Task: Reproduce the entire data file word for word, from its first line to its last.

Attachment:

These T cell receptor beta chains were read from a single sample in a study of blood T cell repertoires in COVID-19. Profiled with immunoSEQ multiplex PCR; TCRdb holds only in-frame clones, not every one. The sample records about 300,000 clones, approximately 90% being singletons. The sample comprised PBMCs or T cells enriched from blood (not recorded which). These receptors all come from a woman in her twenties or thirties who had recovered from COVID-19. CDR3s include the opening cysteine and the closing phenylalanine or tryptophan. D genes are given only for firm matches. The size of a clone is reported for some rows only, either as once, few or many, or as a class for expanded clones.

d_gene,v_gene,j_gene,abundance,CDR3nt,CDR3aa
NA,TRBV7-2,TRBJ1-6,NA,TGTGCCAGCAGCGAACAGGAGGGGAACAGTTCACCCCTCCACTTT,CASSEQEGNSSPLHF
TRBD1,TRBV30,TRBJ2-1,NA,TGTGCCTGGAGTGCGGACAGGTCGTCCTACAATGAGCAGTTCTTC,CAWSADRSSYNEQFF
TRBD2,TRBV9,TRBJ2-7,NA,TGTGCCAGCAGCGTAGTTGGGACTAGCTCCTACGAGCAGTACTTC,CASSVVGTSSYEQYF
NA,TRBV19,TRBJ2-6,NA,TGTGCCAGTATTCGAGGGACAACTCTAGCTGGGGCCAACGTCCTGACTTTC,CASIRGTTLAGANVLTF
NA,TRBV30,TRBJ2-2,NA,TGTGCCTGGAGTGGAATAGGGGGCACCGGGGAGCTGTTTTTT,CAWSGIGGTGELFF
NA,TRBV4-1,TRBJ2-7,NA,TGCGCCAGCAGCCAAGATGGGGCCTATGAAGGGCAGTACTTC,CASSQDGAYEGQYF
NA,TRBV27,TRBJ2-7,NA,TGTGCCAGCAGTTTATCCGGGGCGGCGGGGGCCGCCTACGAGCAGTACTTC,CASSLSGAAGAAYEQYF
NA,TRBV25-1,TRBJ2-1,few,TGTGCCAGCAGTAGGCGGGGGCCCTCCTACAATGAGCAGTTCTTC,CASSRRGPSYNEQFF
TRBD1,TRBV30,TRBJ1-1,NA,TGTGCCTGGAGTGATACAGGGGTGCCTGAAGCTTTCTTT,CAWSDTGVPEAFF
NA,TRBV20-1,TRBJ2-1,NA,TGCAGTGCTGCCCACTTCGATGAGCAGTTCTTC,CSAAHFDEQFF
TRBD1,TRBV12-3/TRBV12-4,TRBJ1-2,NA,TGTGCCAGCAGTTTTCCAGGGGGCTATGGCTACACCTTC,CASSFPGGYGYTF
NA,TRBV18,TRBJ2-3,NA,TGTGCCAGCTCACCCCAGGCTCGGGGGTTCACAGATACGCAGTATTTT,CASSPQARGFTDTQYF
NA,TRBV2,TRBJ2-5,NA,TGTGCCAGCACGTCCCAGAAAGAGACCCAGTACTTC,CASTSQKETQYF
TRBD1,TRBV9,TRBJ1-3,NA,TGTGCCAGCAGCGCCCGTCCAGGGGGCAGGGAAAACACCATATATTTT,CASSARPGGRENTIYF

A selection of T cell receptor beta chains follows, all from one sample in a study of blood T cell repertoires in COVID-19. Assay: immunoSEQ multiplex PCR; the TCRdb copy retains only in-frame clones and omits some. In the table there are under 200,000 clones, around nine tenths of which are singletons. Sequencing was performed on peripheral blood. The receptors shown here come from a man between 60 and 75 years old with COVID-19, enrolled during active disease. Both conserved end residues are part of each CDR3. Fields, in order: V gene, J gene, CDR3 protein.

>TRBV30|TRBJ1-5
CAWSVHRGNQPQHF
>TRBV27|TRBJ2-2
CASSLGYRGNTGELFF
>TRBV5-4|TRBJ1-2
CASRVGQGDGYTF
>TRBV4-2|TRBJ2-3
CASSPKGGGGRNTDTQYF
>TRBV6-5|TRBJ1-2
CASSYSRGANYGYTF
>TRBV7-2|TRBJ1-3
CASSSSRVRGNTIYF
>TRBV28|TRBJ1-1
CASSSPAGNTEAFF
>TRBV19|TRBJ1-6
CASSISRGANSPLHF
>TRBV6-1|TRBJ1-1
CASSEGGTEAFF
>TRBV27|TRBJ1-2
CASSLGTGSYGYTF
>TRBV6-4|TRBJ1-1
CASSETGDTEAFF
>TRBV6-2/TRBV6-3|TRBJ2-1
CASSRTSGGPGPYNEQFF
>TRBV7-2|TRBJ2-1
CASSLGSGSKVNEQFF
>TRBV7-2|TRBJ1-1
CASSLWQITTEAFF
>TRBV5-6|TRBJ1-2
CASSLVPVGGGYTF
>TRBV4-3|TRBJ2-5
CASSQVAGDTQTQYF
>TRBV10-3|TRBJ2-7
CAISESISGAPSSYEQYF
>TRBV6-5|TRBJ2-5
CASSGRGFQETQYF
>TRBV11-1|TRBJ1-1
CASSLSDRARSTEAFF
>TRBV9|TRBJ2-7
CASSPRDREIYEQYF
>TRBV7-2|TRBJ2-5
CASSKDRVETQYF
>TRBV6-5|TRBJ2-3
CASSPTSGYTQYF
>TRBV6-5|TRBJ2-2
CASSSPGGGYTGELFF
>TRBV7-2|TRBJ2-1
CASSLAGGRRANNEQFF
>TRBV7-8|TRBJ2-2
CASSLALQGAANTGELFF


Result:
These T cell receptor beta chains were read from a single sample in a study of blood T cell repertoires in COVID-19. Profiled with immunoSEQ multiplex PCR; TCRdb holds only in-frame clones, not every one. The sample records about 300,000 clones, approximately 90% being singletons. The sample comprised PBMCs or T cells enriched from blood (not recorded which). These receptors all come from a woman in her twenties or thirties who had recovered from COVID-19. CDR3s include the opening cysteine and the closing phenylalanine or tryptophan. D genes are given only for firm matches. The size of a clone is reported for some rows only, either as once, few or many, or as a class for expanded clones.

d_gene,v_gene,j_gene,abundance,CDR3nt,CDR3aa
NA,TRBV7-2,TRBJ1-6,NA,TGTGCCAGCAGCGAACAGGAGGGGAACAGTTCACCCCTCCACTTT,CASSEQEGNSSPLHF
TRBD1,TRBV30,TRBJ2-1,NA,TGTGCCTGGAGTGCGGACAGGTCGTCCTACAATGAGCAGTTCTTC,CAWSADRSSYNEQFF
TRBD2,TRBV9,TRBJ2-7,NA,TGTGCCAGCAGCGTAGTTGGGACTAGCTCCTACGAGCAGTACTTC,CASSVVGTSSYEQYF
NA,TRBV19,TRBJ2-6,NA,TGTGCCAGTATTCGAGGGACAACTCTAGCTGGGGCCAACGTCCTGACTTTC,CASIRGTTLAGANVLTF
NA,TRBV30,TRBJ2-2,NA,TGTGCCTGGAGTGGAATAGGGGGCACCGGGGAGCTGTTTTTT,CAWSGIGGTGELFF
NA,TRBV4-1,TRBJ2-7,NA,TGCGCCAGCAGCCAAGATGGGGCCTATGAAGGGCAGTACTTC,CASSQDGAYEGQYF
NA,TRBV27,TRBJ2-7,NA,TGTGCCAGCAGTTTATCCGGGGCGGCGGGGGCCGCCTACGAGCAGTACTTC,CASSLSGAAGAAYEQYF
NA,TRBV25-1,TRBJ2-1,few,TGTGCCAGCAGTAGGCGGGGGCCCTCCTACAATGAGCAGTTCTTC,CASSRRGPSYNEQFF
TRBD1,TRBV30,TRBJ1-1,NA,TGTGCCTGGAGTGATACAGGGGTGCCTGAAGCTTTCTTT,CAWSDTGVPEAFF
NA,TRBV20-1,TRBJ2-1,NA,TGCAGTGCTGCCCACTTCGATGAGCAGTTCTTC,CSAAHFDEQFF
TRBD1,TRBV12-3/TRBV12-4,TRBJ1-2,NA,TGTGCCAGCAGTTTTCCAGGGGGCTATGGCTACACCTTC,CASSFPGGYGYTF
NA,TRBV18,TRBJ2-3,NA,TGTGCCAGCTCACCCCAGGCTCGGGGGTTCACAGATACGCAGTATTTT,CASSPQARGFTDTQYF
NA,TRBV2,TRBJ2-5,NA,TGTGCCAGCACGTCCCAGAAAGAGACCCAGTACTTC,CASTSQKETQYF
TRBD1,TRBV9,TRBJ1-3,NA,TGTGCCAGCAGCGCCCGTCCAGGGGGCAGGGAAAACACCATATATTTT,CASSARPGGRENTIYF

A selection of T cell receptor beta chains follows, all from one sample in a study of blood T cell repertoires in COVID-19. Assay: immunoSEQ multiplex PCR; the TCRdb copy retains only in-frame clones and omits some. In the table there are under 200,000 clones, around nine tenths of which are singletons. Sequencing was performed on peripheral blood. The receptors shown here come from a man between 60 and 75 years old with COVID-19, enrolled during active disease. Both conserved end residues are part of each CDR3. Fields, in order: V gene, J gene, CDR3 protein.

>TRBV30|TRBJ1-5
CAWSVHRGNQPQHF
>TRBV27|TRBJ2-2
CASSLGYRGNTGELFF
>TRBV5-4|TRBJ1-2
CASRVGQGDGYTF
>TRBV4-2|TRBJ2-3
CASSPKGGGGRNTDTQYF
>TRBV6-5|TRBJ1-2
CASSYSRGANYGYTF
>TRBV7-2|TRBJ1-3
CASSSSRVRGNTIYF
>TRBV28|TRBJ1-1
CASSSPAGNTEAFF
>TRBV19|TRBJ1-6
CASSISRGANSPLHF
>TRBV6-1|TRBJ1-1
CASSEGGTEAFF
>TRBV27|TRBJ1-2
CASSLGTGSYGYTF
>TRBV6-4|TRBJ1-1
CASSETGDTEAFF
>TRBV6-2/TRBV6-3|TRBJ2-1
CASSRTSGGPGPYNEQFF
>TRBV7-2|TRBJ2-1
CASSLGSGSKVNEQFF
>TRBV7-2|TRBJ1-1
CASSLWQITTEAFF
>TRBV5-6|TRBJ1-2
CASSLVPVGGGYTF
>TRBV4-3|TRBJ2-5
CASSQVAGDTQTQYF
>TRBV10-3|TRBJ2-7
CAISESISGAPSSYEQYF
>TRBV6-5|TRBJ2-5
CASSGRGFQETQYF
>TRBV11-1|TRBJ1-1
CASSLSDRARSTEAFF
>TRBV9|TRBJ2-7
CASSPRDREIYEQYF
>TRBV7-2|TRBJ2-5
CASSKDRVETQYF
>TRBV6-5|TRBJ2-3
CASSPTSGYTQYF
>TRBV6-5|TRBJ2-2
CASSSPGGGYTGELFF
>TRBV7-2|TRBJ2-1
CASSLAGGRRANNEQFF
>TRBV7-8|TRBJ2-2
CASSLALQGAANTGELFF